IntelliJ Scala plugin 2018.2: advanced “Implicit” support, improved patterns autocompletion, semantic highlighting, scalafmt and more
First of all, we want to thank all the contributors who have helped us to implement so many useful new features, bug-fixes, and refactorings. You really inspire us to do our very best work. Your input is greatly appreciated!
Let’s take a look at the new features you’ll find in Scala Plugin 2018.2.
Improved display of Implicit conversions / arguments usage
Now the editor is capable of providing much more useful information about the “implicit” things happening in your code:
- Scala plugin can show implicit conversions and arguments as inline hints.
- The Editor also shows hints when an implicit argument is used explicitly.
- Inline hints provide navigation to the implicit value or function declaration.
Note, that sometimes implicit parameters are collapsed to
(...). Such folding takes place in case of nested, list of ambiguous arguments, and arguments for conversions.
By the way, ambiguous arguments. We have also re-worked error highlighting. Now, in the same manner, we show places where a function didn’t find an appropriate implicit value, or a set of values is ambiguous.
You’ve probably noticed already, that inline hints work in Editor mode. Enable it by
Ctrl + Alt + Shift + “+” hotkey:
- A second press of the hotkey expands all foldings.
Ctrl + Alt + Shift + “-”will collapse all foldings or disable the mode.
Besides the inline hints we’ve also improved:
- Parameter Info Tooltip (
Ctrl/Cmd + P) by adding the implicit parameter;
- Implicit Arguments Popup (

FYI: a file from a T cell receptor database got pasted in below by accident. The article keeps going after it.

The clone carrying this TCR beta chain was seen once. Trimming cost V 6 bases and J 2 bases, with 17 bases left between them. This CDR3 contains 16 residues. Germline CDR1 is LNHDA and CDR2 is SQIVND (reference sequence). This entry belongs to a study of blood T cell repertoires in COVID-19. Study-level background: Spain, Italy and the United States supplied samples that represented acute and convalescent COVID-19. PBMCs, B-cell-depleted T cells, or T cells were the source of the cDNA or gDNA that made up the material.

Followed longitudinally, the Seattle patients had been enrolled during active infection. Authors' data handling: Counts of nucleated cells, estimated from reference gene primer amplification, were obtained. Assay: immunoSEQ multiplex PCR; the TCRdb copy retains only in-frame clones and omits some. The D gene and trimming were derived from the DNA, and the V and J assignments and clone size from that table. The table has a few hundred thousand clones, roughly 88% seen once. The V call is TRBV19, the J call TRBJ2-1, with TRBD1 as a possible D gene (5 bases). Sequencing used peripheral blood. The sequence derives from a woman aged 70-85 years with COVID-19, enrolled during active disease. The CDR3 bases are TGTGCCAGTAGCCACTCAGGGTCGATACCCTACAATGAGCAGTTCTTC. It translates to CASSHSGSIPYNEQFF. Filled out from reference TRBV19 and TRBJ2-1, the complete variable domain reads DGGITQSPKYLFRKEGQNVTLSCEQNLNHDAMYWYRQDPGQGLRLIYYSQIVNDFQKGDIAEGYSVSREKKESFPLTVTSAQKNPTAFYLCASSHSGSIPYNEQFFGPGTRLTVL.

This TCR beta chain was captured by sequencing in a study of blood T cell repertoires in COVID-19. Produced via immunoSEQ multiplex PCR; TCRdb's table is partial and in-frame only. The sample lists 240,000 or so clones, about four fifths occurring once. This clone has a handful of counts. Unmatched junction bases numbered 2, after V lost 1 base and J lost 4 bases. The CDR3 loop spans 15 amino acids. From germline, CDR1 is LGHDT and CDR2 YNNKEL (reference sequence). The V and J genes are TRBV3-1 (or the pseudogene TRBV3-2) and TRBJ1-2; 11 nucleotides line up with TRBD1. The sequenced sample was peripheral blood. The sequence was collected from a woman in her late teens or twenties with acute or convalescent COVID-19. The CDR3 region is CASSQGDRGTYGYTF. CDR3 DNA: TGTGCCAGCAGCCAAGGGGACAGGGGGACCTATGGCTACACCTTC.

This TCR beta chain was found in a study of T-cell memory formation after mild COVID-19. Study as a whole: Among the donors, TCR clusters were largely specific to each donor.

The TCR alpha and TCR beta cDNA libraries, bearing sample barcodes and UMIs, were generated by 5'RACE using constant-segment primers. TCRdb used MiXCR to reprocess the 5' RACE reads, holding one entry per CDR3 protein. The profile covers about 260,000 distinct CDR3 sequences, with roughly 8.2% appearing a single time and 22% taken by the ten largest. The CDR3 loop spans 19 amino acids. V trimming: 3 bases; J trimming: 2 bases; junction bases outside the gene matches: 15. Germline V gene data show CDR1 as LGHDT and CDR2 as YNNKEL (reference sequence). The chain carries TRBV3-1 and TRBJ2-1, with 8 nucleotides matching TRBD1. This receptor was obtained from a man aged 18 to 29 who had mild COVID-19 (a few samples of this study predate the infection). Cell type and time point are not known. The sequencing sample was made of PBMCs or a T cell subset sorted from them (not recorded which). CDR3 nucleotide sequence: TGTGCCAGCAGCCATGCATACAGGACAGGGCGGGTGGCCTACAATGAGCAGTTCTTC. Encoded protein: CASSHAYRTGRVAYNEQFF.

Ctrl/Cmd + Shift + P) now shows type, structure, and location of arguments.
Autocompletion: exhaustive pattern matching and pattern completion
The Scala plugin now generates an exhaustive match for sealed types with inheritors, Java Enums, and Scala Enumerations. Together with this, the autocompletion list contains an
Autocompletion in Pattern matching suggests a list of typed patterns for applicable classes and interfaces.
Semantic Highlighting support
Now, you can enable semantic highlighting for your project in Preferences/Settings | Editor | Color Scheme | Scala, and assign distinct colors to a function’s parameter, local variable, variable in a pattern-matching case clause, or variable in a sequence comprehension. Then you can scan through a function to track the variable, with no distracting action isolate one of the variables, or switch focus to another variable.
Scalafmt as an alternative to the built-in formatter
The Scalafmt formatter, which used to be its own standalone plugin, is now part of the Scala plugin. It can be configured at Preferences/Settings | Editor | Code Style | Scala. Once the option is set, the reformat action will invoke scalafmt instead of IntelliJ formatter.
Unlike the IntelliJ built-in formatter, scalafmt hasn’t got a lot of Tabs with detailed options, but instead uses a standard way to pass all the settings by a
.conf file. If your project contains a
.scalafmt.conf file, the IDE will suggest setting scalafmt as the active formatter. But you can also have a
.conf file with another name – just specify it in the “Configuration:” setting.
Sometimes scalafmt may be unable to format invalid code. If you want to see warning notifications in the IDE, check this option.
We have also added the “Reformat on compile” option (enable it in Tab “Other”). The option works for both the IntelliJ built-in and scalafmt formatters.
The release brings lots of other usability enhancements and bug-fixes in Gutter icons, ScalaDoc, and Error highlighting. We would like to say a special thanks to the guys from Wix who improved the Move Refactoring by adding the capability to move object members to another object.
Your feedback is always very welcome. Please do report any bugs you find, and share your ideas, in our issue tracker. Thanks!
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